Brilliant guy. At one time held the world record for high altitude ascent.

    Einstein didn't like Friedman's 1923 paper, said it couldn't possibly be right. Stuck in his own view. Came around later of course---with Hubble results and all.
  6. Apr 5, 2009 #5


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    It is possible in principle, but only if theory is wrong. It is not possible theoretically, if by theory you mean consistent with present knowledge of physics.

    You can postulate "unknown forces" to do anything you like. There's no evidence for them, however. There are known "forces" that will redshift light, but none of them fit the specific observations we have in this universe for the cosmological redshift.

    Yes, that is true. Einstein had to introduce a special cosmological constant term to avoid the expansion that was predicted from his theory, and he did this well before Hubble's observations, precisely because expanding space IS a prediction of general relativity. He just assumed that the rate of expansion was zero and derived as a consequence his "cosmological constant term".

    (Addendum. And as Marcus points out: other physicists worked out the implications of GR in the absence of a presumed stability; all still well before Hubble.)

    The text omitted from your wikipedia quote makes it a bit misleading. He was NOT prevented from predicting expanding universe by Hubble. He was prevented by his own choice to assume that there was no expansion, and introduce the cosmological constant term, all well before Hubble came along. What wikipedia says is as follows:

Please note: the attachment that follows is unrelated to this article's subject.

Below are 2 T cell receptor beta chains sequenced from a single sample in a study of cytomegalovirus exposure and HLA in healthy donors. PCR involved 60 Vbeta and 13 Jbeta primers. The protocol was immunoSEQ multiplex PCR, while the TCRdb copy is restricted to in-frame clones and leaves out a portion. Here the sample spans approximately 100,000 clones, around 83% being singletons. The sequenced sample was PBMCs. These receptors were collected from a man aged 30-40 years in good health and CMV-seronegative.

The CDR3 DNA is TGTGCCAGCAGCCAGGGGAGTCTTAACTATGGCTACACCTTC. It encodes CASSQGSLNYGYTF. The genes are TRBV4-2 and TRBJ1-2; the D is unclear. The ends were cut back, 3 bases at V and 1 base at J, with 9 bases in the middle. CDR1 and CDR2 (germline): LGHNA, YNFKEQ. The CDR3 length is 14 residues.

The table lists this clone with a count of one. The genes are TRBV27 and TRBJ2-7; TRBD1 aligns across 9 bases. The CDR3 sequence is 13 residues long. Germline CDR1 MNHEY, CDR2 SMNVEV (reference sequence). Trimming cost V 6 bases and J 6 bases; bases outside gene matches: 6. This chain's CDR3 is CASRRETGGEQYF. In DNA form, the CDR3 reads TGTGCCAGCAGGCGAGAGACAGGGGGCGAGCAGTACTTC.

After Hubble's discovery was published, Albert Einstein abandoned his work on the cosmological constant (which he had designed to allow for a static solution to his equations). He later termed this work his "greatest blunder" since the assumption of a static universe had prevented him from predicting the expanding universe.

    The full text is clear that it was Einstein's own assumptions that held him back from predicting what Hubble had later observed.

    The full story is a bit complex, because in fact Hubble's original observations got the Hubble constant wrong by a factor of nearly 10. Hubble's initial estimates of the Hubble relation suggested that the universe was much too young. Hubble himself preferred a model that did not involve actual velocities -- either ballistic or an expansion of space term.

    Cheers -- Sylas
  7. Apr 17, 2009 #6
    I think
    Einstein couldn't believe on his general theory of relativity. but friedman believed his theory more than him and general theory of relativity explained that universe can't be static thats why friedman made two postulates ,that explains that universe is expanding and it happened before 1929 whan hubble practically proved that universe is expanding.